YE = 0.0840 + 0.00239YE r = 0.634 (4.158)
N.uE

419Y
NuE E (4.159)
35.2+ YE

It follows from Eq. (4.159) that plant N concentration is given by

N E 419
NcE -352Y (4.160)
E 35.2 + YE

The curves in Figure 4.51 are drawn from Eqs. (4.157), (4.159), and (4.160).
The final step is to partition ear data (comprised of shucks, cobs, and grain) for biomass into
light-gathering and structural components. To do this the growth quantifier, given by Eq. (4.156),
is partitioned into light-gathering (QLE) and structural (QsE) components given by

QLE = {1.000[erf x O]} -1.000 = erf x (4.161)

QSE = -2.821exp(- x2)- j1.000 (4.162)

Biomass for the two components is then estimated from

YLE = 5.91QLE (4.163)

YsE = 5.91QsE (4.164)









to be consistent with Eq. (4.157) with YE = YLE + YSE and QE = QLE + QSE. The fraction of light-
gathering component is then estimated from


fLE = YE- QLE (4.165)
LE + SE QLE + QSE

Results are shown in Figure 4.54, where the curves are drawn from Eqs. (4.163) through (4.165).
This analysis suggests that part of the shuck biomass functions as a light-gathering component of
the plant, which seems reasonable since the outer shuck contains chlorophyll and conducts
photosynthesis. The fraction decreases with time, as would be expected as the plant ages.
In the Florida study, biomass was partitioned into stalks, leaves, and ears. The analysis
confirms the linear relation between Yand Q for ears (Figure 4.52), using the same parameters as
for the whole plant.Data for corn ears exhibit more scatter than for the whole plant.
The model is then used to partition ear data into light-gathering and structural components. It
is concluded that the fraction of biomass in the light-gathering component shifts from
approximately 100% at the beginning of ear formation (t = 19.4 wk) to 30% at the hard dent
stage (t = 28 wk). This implies that photosynthesis occurs in the outer shuck, which seems
reasonable due to the green color. Independent data are needed to verify this conclusion.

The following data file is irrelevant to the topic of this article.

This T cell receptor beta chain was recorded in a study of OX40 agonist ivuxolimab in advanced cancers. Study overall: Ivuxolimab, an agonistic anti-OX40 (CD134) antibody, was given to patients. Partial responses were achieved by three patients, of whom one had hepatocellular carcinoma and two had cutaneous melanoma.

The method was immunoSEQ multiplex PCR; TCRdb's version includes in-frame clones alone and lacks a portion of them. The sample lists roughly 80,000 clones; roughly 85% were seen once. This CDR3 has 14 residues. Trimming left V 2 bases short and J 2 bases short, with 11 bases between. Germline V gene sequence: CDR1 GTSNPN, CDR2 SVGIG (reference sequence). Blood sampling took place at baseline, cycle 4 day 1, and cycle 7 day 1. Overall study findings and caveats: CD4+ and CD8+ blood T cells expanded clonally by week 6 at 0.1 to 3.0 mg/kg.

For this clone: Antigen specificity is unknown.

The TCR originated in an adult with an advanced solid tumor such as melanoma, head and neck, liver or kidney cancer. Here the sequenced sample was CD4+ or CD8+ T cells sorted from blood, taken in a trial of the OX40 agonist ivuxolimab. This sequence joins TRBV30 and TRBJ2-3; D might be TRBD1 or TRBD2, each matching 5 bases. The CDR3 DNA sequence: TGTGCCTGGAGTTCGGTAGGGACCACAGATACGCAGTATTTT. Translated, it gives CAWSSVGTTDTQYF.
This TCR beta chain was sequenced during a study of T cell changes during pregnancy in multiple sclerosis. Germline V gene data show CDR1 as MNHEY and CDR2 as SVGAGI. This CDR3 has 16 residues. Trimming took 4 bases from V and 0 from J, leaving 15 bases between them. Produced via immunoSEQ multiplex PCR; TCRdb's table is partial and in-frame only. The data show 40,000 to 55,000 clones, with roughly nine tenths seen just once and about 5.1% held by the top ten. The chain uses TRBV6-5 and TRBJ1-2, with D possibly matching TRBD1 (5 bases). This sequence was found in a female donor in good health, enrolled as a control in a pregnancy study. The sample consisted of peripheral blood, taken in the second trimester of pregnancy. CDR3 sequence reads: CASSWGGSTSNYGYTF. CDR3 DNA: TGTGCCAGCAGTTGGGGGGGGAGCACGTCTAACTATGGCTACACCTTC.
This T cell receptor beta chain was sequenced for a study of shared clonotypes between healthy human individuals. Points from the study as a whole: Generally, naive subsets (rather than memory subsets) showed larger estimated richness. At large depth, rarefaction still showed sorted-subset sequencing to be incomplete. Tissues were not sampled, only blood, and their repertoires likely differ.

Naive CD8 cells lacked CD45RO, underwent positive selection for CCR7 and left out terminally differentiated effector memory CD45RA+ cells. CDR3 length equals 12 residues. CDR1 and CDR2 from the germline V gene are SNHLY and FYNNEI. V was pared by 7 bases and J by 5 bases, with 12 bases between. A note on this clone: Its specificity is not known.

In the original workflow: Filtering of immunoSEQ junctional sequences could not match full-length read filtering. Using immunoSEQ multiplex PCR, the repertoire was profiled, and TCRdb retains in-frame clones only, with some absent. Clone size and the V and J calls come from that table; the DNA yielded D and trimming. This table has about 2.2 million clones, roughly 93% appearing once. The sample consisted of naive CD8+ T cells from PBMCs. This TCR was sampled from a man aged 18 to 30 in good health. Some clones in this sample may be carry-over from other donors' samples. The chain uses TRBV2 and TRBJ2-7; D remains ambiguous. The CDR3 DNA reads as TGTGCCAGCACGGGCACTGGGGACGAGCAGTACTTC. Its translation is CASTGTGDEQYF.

Data are given in Table 4.24 for mineral composition of corn ears for sampling times listed.

Table 4.24 Accumulation of biomass (YE), plant phosphorus (PuE), potassium (Ku,), calcium
(Ca,E), and magnesium (MgE) with calendar time (t) by corn ears at Tallahassee, FL (1990)a
t YE PuE YE/PuE KuE YE/KuE CauE YE/CauE MguE YE/MgE
wk Mg ha-1 kg ha"' kg g-" kg ha-' kg g-1 kg ha-1 kg g-1 kg ha-1 kg g-1
19.4 ------- ------ ----- ----- ------ ---- ...---- ---...
21.3 2.46 6.9 0.357 18.6 0.132 1.5 1.6 3.2 0.77
22.3 3.80 10.3 0.369 22.3 0.170 2.0 1.9 3.0 1.27
23.3 5.84 14.6 0.400 29.0 0.201 2.1 2.8 4.0 1.46
24.3 8.80 23.4 0.376 38.2 0.230 2.3 3.8 6.6 1.33
25.3 10.89 26.2 0.416 36.7 0.297 1.6 6.8 7.0 1.56
26.3 10.97 29.1 0.377 36.4 0.301 2.7 4.1 7.9 1.39
27.3 11.85 32.0 0.370 40.0 0.296 2.8 4.2 8.8 1.35
aCrop data adapted from Overman and Scholtz (2004).

Phase plots for plant P, K, Ca, and Mg are shown in Figures 4.55 through 4.58, where the lines
and curves are drawn from

Y 186Y
Plant P: -- =0.349+0.00538YE Pu = 186Y (4.166)
PuE 64.9 + YE


Y 56.2Y4
Plant K: -E =0.0936+0.0178 YE KuE 562Y (4.167)
KuE 5.26 + YE









YE =0.944+0.291YE
Ca uE


Plant Mg: -E 0.894 + 0.0565YE
Mgu.E


- CaE 3.43Y
3.24 + YE

17.7YE
15.8 +YE


Data for the corn ears exhibit considerably more scatter than for the whole plant. The data
generally follow the hyperbolic phase relations.
The question naturally occurs as to connections of accumulation among the various mineral
elements by the plant as growth occurs. Perhaps the logical choice as a base for comparison is
plant N concentration. Equations (4.159) and (4.166) though (4.169) provide the framework for
the calculations of concentration ratios for corn ears. The prediction equations are


P = 35.2 + YE
Plant P/N; cE = 0.444
NcE 64.9 + YE


(4.170)


Plant K/N;



Plant Ca/N;



Plant Mg/N;


KcE -0.134[35.2+ Y,
NcE 5.26+YE]

CaE 0.0081935.2 + YE
NcE 3.24 + YE


Mg 0.0422 35.2 +YE
NcE L 15.8 + YE


Results are shown in Figures 4.59 through 4.62, where the data are taken from Tables 4.23 and
4.24. While there is considerable scatter in the data, the general trends are apparent. The ratio
PcE/NcE increases slightly as the plants grow. The ratios for the other elements all show
appreciable decline with plant growth.

4.7 Harvest Interval and Plant Digestibility

It was established in Section 4.1 that biomass yield of a warm-season perennial is dependent